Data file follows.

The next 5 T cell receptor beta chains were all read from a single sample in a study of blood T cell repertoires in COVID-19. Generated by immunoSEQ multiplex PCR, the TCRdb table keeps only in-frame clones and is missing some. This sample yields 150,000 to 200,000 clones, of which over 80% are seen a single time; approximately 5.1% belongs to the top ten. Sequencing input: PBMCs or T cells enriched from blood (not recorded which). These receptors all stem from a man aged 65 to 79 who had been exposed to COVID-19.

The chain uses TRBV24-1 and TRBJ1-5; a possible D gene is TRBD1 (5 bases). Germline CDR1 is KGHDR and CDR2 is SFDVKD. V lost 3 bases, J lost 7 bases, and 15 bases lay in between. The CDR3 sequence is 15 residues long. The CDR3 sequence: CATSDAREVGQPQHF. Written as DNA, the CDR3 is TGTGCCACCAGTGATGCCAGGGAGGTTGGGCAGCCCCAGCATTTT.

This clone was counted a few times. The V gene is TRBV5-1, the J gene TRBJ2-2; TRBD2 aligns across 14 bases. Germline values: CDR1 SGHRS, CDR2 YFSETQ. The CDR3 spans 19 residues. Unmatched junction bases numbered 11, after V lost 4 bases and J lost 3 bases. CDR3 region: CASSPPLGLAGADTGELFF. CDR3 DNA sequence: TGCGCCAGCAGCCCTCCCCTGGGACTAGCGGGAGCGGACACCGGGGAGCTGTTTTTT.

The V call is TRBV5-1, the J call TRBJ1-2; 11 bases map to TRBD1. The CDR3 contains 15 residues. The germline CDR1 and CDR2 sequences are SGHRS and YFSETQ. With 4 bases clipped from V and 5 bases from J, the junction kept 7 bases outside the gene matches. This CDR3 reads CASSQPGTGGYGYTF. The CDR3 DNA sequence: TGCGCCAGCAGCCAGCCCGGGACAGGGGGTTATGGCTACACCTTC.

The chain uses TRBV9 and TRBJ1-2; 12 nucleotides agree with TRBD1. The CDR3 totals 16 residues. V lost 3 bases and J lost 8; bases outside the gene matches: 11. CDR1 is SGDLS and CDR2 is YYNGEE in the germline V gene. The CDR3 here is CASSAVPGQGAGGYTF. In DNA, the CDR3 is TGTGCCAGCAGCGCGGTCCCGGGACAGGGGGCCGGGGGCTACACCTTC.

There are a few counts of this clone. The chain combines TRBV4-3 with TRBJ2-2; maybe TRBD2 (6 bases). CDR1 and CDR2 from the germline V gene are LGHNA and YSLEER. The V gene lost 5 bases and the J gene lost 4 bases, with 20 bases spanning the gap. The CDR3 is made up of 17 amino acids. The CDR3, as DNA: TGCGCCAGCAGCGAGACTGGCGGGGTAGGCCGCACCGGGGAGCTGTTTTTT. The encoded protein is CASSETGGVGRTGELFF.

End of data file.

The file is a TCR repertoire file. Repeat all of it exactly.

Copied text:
The next 5 T cell receptor beta chains were all read from a single sample in a study of blood T cell repertoires in COVID-19. Generated by immunoSEQ multiplex PCR, the TCRdb table keeps only in-frame clones and is missing some. This sample yields 150,000 to 200,000 clones, of which over 80% are seen a single time; approximately 5.1% belongs to the top ten. Sequencing input: PBMCs or T cells enriched from blood (not recorded which). These receptors all stem from a man aged 65 to 79 who had been exposed to COVID-19.

The chain uses TRBV24-1 and TRBJ1-5; a possible D gene is TRBD1 (5 bases). Germline CDR1 is KGHDR and CDR2 is SFDVKD. V lost 3 bases, J lost 7 bases, and 15 bases lay in between. The CDR3 sequence is 15 residues long. The CDR3 sequence: CATSDAREVGQPQHF. Written as DNA, the CDR3 is TGTGCCACCAGTGATGCCAGGGAGGTTGGGCAGCCCCAGCATTTT.

This clone was counted a few times. The V gene is TRBV5-1, the J gene TRBJ2-2; TRBD2 aligns across 14 bases. Germline values: CDR1 SGHRS, CDR2 YFSETQ. The CDR3 spans 19 residues. Unmatched junction bases numbered 11, after V lost 4 bases and J lost 3 bases. CDR3 region: CASSPPLGLAGADTGELFF. CDR3 DNA sequence: TGCGCCAGCAGCCCTCCCCTGGGACTAGCGGGAGCGGACACCGGGGAGCTGTTTTTT.

The V call is TRBV5-1, the J call TRBJ1-2; 11 bases map to TRBD1. The CDR3 contains 15 residues. The germline CDR1 and CDR2 sequences are SGHRS and YFSETQ. With 4 bases clipped from V and 5 bases from J, the junction kept 7 bases outside the gene matches. This CDR3 reads CASSQPGTGGYGYTF. The CDR3 DNA sequence: TGCGCCAGCAGCCAGCCCGGGACAGGGGGTTATGGCTACACCTTC.

The chain uses TRBV9 and TRBJ1-2; 12 nucleotides agree with TRBD1. The CDR3 totals 16 residues. V lost 3 bases and J lost 8; bases outside the gene matches: 11. CDR1 is SGDLS and CDR2 is YYNGEE in the germline V gene. The CDR3 here is CASSAVPGQGAGGYTF. In DNA, the CDR3 is TGTGCCAGCAGCGCGGTCCCGGGACAGGGGGCCGGGGGCTACACCTTC.

There are a few counts of this clone. The chain combines TRBV4-3 with TRBJ2-2; maybe TRBD2 (6 bases). CDR1 and CDR2 from the germline V gene are LGHNA and YSLEER. The V gene lost 5 bases and the J gene lost 4 bases, with 20 bases spanning the gap. The CDR3 is made up of 17 amino acids. The CDR3, as DNA: TGCGCCAGCAGCGAGACTGGCGGGGTAGGCCGCACCGGGGAGCTGTTTTTT. The encoded protein is CASSETGGVGRTGELFF.